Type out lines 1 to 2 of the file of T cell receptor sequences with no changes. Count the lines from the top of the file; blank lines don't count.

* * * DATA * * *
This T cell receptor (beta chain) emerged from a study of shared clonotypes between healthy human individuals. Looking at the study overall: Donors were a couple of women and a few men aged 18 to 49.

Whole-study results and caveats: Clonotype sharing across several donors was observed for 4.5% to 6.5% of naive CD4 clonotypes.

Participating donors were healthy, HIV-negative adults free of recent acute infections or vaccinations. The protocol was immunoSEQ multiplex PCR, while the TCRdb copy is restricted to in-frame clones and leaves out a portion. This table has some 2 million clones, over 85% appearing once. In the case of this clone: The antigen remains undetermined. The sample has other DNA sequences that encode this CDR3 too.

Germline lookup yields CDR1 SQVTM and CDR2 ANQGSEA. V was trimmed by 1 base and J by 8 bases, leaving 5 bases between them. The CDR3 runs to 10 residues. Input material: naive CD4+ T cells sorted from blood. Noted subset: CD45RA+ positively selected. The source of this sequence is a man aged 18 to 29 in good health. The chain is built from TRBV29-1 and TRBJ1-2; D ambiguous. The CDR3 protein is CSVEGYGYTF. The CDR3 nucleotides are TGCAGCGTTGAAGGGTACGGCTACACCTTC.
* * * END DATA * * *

This T cell receptor (beta chain) emerged from a study of shared clonotypes between healthy human individuals. Looking at the study overall: Donors were a couple of women and a few men aged 18 to 49.

Whole-study results and caveats: Clonotype sharing across several donors was observed for 4.5% to 6.5% of naive CD4 clonotypes.